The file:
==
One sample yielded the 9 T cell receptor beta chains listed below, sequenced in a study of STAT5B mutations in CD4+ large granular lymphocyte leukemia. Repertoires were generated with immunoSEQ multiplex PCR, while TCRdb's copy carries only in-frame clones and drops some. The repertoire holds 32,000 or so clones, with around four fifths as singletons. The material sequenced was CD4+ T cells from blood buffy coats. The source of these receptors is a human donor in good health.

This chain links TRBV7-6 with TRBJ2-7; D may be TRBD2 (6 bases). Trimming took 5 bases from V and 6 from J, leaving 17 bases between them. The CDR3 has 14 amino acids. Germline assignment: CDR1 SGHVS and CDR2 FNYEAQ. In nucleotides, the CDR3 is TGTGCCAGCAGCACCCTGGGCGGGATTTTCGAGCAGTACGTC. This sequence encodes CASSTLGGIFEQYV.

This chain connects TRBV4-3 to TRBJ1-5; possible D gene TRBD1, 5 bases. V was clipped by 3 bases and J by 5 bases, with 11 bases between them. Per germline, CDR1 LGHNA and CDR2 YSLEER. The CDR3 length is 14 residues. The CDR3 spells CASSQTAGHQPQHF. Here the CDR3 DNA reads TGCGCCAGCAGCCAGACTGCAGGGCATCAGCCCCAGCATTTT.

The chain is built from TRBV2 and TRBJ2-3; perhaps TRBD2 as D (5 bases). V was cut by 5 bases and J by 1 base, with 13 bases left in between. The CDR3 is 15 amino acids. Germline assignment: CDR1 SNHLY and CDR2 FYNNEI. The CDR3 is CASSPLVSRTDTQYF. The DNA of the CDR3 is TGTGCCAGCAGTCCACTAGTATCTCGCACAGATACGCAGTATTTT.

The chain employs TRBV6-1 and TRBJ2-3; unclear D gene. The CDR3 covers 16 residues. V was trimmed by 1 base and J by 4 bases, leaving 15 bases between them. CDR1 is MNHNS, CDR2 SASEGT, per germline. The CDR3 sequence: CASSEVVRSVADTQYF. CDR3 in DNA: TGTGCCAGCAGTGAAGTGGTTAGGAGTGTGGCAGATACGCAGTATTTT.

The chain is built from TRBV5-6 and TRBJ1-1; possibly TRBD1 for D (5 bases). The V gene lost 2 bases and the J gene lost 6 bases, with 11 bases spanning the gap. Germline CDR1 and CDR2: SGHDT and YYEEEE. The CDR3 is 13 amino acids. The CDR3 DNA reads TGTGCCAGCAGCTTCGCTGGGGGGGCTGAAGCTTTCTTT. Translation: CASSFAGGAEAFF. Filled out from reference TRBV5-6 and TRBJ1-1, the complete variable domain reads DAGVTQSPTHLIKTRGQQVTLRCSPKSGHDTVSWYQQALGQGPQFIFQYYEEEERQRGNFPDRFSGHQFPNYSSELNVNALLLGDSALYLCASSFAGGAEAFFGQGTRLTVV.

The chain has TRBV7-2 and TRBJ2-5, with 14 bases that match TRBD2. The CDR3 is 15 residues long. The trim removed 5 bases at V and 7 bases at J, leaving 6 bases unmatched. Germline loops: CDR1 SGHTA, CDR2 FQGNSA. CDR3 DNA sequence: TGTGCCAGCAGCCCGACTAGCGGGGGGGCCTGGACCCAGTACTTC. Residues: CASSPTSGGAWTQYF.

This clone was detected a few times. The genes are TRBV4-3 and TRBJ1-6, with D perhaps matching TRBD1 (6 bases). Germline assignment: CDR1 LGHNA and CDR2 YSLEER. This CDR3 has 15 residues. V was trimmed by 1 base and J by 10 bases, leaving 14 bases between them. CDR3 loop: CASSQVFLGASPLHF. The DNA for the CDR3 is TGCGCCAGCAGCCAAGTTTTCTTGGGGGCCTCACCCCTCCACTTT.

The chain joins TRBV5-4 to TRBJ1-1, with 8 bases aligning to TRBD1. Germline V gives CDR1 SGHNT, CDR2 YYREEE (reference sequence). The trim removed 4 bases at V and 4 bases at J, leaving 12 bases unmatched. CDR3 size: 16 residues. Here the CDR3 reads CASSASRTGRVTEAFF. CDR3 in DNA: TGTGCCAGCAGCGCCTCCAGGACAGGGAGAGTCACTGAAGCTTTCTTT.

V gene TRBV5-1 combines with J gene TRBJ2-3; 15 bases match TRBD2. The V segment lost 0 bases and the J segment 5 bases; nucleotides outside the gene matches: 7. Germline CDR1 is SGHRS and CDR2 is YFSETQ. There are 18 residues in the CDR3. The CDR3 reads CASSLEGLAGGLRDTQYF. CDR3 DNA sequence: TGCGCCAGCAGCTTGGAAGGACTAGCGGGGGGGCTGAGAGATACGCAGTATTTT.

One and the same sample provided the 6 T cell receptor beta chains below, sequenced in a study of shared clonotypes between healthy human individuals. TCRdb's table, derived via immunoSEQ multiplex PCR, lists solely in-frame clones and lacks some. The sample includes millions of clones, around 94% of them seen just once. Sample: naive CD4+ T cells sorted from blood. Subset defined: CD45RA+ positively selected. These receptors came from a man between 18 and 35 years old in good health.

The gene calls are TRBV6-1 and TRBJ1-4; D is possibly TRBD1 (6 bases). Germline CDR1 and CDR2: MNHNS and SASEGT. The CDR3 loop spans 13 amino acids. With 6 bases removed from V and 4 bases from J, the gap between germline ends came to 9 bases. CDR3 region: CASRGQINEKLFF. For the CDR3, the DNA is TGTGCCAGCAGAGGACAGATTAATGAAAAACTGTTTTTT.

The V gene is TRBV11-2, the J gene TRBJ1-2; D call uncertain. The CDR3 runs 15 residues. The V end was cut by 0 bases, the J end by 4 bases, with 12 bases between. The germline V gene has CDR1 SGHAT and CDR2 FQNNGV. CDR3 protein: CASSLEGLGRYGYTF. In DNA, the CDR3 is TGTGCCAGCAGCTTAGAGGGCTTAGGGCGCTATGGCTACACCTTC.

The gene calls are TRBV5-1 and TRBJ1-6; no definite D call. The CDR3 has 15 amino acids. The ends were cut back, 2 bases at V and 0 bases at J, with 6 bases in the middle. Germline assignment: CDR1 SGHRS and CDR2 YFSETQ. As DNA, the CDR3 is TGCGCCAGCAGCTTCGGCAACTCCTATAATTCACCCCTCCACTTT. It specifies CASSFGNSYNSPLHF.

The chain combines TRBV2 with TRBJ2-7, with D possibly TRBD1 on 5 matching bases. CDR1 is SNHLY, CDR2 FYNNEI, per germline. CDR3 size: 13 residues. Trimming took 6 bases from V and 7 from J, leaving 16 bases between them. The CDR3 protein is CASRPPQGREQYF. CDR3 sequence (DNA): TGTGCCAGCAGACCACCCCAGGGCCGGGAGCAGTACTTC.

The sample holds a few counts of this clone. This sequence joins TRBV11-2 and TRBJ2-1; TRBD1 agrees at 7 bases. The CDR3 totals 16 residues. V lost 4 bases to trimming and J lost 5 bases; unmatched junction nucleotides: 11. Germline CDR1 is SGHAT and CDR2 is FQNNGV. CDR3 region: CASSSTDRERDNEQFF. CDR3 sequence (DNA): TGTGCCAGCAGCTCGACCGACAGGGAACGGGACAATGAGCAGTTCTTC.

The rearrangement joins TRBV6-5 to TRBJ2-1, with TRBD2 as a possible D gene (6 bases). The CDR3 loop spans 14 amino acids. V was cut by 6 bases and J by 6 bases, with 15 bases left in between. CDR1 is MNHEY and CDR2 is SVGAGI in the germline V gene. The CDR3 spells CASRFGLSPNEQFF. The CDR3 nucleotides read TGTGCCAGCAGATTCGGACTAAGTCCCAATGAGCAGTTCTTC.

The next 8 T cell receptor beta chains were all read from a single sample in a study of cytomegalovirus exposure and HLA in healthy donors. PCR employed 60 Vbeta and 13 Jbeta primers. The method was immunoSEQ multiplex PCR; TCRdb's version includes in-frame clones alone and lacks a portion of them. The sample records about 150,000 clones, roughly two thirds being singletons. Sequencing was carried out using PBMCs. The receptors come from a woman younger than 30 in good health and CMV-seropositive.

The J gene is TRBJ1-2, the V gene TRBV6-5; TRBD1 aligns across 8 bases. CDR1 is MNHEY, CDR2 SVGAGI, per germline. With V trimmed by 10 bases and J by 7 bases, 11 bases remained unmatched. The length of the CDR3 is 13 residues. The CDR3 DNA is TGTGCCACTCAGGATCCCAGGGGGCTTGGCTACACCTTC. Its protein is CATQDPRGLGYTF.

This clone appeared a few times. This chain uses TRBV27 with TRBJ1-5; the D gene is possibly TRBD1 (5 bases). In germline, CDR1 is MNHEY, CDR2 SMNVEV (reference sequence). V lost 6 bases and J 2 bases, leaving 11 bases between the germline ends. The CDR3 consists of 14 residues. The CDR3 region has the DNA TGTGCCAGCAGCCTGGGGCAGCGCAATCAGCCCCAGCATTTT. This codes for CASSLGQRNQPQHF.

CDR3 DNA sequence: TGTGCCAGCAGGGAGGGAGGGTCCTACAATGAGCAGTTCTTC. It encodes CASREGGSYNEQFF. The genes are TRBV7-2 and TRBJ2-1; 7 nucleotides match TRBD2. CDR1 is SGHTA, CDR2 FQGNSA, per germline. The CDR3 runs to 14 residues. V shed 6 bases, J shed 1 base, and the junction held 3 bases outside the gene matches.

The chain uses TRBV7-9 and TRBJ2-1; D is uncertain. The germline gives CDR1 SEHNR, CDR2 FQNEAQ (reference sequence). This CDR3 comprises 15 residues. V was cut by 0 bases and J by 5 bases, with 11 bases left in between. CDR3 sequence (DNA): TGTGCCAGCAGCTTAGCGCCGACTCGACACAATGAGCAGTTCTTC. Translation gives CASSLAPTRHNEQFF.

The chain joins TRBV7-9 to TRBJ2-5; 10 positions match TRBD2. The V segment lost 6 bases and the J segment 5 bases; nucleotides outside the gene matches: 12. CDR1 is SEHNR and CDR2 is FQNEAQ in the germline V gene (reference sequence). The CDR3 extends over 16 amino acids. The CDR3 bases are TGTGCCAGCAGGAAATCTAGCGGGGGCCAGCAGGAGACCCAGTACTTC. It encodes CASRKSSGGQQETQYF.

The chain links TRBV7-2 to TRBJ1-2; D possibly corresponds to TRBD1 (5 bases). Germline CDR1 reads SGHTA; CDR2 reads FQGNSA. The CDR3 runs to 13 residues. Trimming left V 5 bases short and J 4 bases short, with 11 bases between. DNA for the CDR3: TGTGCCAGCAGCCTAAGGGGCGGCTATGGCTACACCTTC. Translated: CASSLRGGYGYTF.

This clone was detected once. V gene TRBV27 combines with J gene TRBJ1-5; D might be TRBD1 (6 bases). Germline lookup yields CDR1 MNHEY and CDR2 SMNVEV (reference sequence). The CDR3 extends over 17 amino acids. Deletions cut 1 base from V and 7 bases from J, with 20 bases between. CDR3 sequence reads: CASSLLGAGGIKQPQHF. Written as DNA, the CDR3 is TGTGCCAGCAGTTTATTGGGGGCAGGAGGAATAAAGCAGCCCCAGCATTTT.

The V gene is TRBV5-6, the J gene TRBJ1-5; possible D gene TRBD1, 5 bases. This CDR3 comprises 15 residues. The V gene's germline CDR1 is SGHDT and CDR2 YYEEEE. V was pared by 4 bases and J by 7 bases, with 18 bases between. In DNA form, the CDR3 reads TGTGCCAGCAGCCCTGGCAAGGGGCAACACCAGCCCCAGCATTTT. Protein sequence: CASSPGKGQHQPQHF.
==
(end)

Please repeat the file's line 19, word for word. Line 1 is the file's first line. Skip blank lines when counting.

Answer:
The J gene is TRBJ1-2, the V gene TRBV6-5; TRBD1 aligns across 8 bases. CDR1 is MNHEY, CDR2 SVGAGI, per germline. With V trimmed by 10 bases and J by 7 bases, 11 bases remained unmatched. The length of the CDR3 is 13 residues. The CDR3 DNA is TGTGCCACTCAGGATCCCAGGGGGCTTGGCTACACCTTC. Its protein is CATQDPRGLGYTF.